Eliot Peper is the author of The Uncommon Stock Trilogy, a startup thriller series that follows a college student who drops out to cofound a tech company. If you like Michael Crichton, John Grisham, or Cory Doctorow, itâ€™ll probably be right up your alley.
In this interview we hear a little from Eliot on why he chose to write fiction set in the startup world and the lessons he’s learned.
- What was your first ever idea for a book?
- What skill or ability do you see as being most important for an author?
- Do you think there are people who decide to write a book for the wrong reason?
- What are the most important lessons you’ve learned as a writer?
Quotes from the interview
“You see a lot of dramatic success, scorching failure, and there’s only a limited amount of that drama that the business press can capture because companies tend to talk about what they want to talk about not what’s really going on behind the scenes.”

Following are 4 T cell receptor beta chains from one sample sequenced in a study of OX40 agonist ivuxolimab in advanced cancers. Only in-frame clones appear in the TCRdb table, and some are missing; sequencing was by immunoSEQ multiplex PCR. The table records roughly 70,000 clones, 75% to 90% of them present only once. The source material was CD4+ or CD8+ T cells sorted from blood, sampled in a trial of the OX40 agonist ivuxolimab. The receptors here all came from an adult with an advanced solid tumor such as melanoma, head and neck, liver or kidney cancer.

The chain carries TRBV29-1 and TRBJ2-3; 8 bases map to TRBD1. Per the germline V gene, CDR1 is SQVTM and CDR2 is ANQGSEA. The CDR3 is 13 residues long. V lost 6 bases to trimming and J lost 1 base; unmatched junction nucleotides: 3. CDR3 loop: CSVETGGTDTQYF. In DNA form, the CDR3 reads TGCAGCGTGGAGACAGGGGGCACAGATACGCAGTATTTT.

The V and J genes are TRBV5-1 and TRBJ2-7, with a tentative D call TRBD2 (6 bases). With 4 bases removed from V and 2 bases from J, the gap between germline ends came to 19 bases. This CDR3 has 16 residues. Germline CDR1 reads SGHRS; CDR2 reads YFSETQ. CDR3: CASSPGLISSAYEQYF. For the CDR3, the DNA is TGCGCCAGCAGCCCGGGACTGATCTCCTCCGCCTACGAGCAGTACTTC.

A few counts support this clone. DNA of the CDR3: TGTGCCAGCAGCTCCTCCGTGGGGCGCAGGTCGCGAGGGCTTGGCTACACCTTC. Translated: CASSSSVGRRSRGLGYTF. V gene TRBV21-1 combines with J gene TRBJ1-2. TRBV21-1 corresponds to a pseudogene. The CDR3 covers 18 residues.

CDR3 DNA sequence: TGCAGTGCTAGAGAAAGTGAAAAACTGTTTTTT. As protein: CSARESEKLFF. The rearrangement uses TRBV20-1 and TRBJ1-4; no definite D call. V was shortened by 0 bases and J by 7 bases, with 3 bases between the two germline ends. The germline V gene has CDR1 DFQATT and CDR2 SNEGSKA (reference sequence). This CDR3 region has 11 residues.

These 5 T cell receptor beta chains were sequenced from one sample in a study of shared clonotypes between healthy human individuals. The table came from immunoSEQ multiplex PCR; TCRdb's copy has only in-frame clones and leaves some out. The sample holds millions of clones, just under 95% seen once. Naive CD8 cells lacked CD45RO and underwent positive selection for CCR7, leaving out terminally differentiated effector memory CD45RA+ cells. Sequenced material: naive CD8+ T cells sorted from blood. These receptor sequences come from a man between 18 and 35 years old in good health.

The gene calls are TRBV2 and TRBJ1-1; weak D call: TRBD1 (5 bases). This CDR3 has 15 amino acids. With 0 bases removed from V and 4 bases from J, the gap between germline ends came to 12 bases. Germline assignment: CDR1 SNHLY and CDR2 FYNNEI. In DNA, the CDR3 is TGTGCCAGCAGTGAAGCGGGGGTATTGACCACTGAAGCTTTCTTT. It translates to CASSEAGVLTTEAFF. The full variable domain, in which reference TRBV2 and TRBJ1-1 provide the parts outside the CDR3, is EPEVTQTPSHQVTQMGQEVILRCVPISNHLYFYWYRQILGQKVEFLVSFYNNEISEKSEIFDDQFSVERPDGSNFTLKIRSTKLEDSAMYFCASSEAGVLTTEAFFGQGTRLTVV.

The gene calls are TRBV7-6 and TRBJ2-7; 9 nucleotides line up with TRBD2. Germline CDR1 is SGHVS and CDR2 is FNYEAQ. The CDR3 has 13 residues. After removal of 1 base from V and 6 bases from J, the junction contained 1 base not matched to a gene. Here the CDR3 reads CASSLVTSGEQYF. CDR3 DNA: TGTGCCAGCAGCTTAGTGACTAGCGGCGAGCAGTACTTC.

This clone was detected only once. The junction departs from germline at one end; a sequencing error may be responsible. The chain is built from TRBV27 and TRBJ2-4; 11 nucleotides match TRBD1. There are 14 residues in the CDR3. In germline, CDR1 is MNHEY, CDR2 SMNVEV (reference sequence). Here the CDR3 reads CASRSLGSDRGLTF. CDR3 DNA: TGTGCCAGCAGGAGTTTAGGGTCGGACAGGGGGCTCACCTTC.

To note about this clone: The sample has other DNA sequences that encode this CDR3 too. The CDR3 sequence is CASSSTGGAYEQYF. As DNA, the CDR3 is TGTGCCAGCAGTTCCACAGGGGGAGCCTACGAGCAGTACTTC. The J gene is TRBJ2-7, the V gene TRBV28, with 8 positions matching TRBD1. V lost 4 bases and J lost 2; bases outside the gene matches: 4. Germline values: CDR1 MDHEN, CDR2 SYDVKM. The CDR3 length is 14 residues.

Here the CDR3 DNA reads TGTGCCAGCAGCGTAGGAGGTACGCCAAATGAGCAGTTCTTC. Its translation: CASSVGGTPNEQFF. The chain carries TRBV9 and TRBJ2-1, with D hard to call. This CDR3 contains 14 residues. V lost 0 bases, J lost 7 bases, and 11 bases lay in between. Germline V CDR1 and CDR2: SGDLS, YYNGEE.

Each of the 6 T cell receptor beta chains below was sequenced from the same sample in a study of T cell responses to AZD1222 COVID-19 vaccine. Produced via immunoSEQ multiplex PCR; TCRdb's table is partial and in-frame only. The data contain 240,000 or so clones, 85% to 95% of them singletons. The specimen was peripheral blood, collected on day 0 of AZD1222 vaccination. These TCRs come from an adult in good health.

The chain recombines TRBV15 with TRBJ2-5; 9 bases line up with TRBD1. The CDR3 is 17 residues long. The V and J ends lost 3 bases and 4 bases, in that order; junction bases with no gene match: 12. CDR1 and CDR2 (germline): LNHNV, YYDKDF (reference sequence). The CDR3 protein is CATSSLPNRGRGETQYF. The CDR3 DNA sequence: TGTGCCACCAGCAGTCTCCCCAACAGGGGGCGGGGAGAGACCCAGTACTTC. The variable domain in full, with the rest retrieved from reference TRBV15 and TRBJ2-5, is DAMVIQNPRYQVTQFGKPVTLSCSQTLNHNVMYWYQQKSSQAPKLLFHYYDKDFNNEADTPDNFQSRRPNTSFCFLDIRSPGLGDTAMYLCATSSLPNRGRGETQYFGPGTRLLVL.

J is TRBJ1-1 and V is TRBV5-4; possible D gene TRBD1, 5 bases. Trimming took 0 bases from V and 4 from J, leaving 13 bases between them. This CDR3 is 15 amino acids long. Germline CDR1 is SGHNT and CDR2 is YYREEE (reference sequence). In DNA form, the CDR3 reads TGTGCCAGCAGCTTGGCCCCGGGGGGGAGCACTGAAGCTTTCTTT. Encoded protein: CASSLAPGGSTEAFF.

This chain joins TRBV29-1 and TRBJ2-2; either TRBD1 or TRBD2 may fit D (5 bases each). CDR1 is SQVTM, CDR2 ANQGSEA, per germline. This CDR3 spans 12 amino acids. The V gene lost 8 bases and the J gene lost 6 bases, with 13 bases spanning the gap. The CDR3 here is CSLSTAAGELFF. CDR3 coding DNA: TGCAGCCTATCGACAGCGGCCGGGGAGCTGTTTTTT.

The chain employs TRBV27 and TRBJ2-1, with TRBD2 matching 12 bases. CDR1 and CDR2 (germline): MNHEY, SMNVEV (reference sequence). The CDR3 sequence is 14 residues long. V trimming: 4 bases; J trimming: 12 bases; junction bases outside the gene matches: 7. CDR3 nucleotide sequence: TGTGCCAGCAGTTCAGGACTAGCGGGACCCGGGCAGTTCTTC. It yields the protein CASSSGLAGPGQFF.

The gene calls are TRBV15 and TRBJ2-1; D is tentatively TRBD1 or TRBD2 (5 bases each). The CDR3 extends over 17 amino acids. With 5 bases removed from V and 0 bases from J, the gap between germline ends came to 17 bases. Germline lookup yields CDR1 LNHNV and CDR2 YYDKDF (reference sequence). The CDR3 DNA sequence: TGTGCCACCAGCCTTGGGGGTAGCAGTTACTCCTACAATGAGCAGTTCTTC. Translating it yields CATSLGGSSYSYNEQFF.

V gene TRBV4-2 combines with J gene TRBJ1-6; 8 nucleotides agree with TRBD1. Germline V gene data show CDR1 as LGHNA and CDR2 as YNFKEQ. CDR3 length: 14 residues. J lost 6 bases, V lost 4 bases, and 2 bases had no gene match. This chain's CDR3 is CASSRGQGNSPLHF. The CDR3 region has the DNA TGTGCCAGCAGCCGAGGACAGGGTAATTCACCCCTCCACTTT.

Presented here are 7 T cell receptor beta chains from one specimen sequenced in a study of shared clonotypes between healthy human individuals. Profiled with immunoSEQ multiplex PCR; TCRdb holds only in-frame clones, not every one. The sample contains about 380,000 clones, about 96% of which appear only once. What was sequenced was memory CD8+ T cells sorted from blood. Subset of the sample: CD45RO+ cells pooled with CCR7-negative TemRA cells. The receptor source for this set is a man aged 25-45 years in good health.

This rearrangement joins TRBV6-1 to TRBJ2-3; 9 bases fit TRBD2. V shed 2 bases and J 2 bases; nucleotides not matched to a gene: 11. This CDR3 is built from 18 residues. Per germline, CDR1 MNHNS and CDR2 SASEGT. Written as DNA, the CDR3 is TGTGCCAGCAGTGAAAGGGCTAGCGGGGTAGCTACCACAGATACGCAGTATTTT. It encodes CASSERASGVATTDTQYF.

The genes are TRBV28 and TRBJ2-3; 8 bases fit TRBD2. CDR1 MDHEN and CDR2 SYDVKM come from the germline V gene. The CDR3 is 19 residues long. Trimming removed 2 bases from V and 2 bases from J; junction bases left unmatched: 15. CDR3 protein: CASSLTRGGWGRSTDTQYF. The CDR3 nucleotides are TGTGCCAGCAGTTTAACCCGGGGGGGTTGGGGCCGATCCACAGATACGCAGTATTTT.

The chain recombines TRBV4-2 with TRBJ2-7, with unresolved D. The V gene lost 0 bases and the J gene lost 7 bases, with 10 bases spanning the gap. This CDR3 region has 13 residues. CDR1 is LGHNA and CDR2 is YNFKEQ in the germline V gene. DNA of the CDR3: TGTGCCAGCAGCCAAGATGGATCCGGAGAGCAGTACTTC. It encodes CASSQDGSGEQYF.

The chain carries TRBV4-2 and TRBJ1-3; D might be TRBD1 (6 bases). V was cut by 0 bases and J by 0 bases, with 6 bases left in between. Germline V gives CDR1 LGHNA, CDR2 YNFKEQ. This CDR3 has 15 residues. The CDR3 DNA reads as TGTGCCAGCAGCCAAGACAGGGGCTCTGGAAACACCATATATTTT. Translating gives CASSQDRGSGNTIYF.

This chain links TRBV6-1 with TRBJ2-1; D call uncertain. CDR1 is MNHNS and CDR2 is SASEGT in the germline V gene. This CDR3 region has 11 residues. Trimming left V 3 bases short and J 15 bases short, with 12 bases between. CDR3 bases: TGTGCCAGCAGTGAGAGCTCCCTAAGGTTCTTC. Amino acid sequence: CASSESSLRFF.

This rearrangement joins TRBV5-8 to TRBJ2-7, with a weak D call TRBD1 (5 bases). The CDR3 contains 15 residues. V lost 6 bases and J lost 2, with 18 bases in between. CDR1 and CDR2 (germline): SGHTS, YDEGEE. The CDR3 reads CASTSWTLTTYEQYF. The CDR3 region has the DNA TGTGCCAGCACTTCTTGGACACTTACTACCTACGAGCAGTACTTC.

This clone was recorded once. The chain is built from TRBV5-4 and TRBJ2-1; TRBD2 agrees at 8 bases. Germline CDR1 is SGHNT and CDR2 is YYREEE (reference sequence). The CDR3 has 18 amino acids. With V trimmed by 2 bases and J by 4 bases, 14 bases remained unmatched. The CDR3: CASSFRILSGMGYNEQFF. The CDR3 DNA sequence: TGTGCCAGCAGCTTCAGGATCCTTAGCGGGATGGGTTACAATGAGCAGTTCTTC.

“This is such a rich canvas for adventure, but the vast majority of the books out there are business not fiction.”
“I think fiction has a special place in our culture because rather than giving you someone’s ideas or analysis it actually allows you to get a more subjective peek into their mind and soul.”
“What makes you a writer is that you write.”
“When your friends are going to happy hour, you have to go back to the computer. And that’s hard to do.”
“If you write a book because you hope it’ll be the next Harry Potter, you’re going to become frustrated very quickly.”
“If you’re looking for financial gain I think that there are many other paths you could take tio wealth that would have a much higher chance of success.”
“We have an ego big enough that we think that whatever we’re putting down on the page deserves to be read.”
“My editors were wonderful and helped protect me from embarrassment.”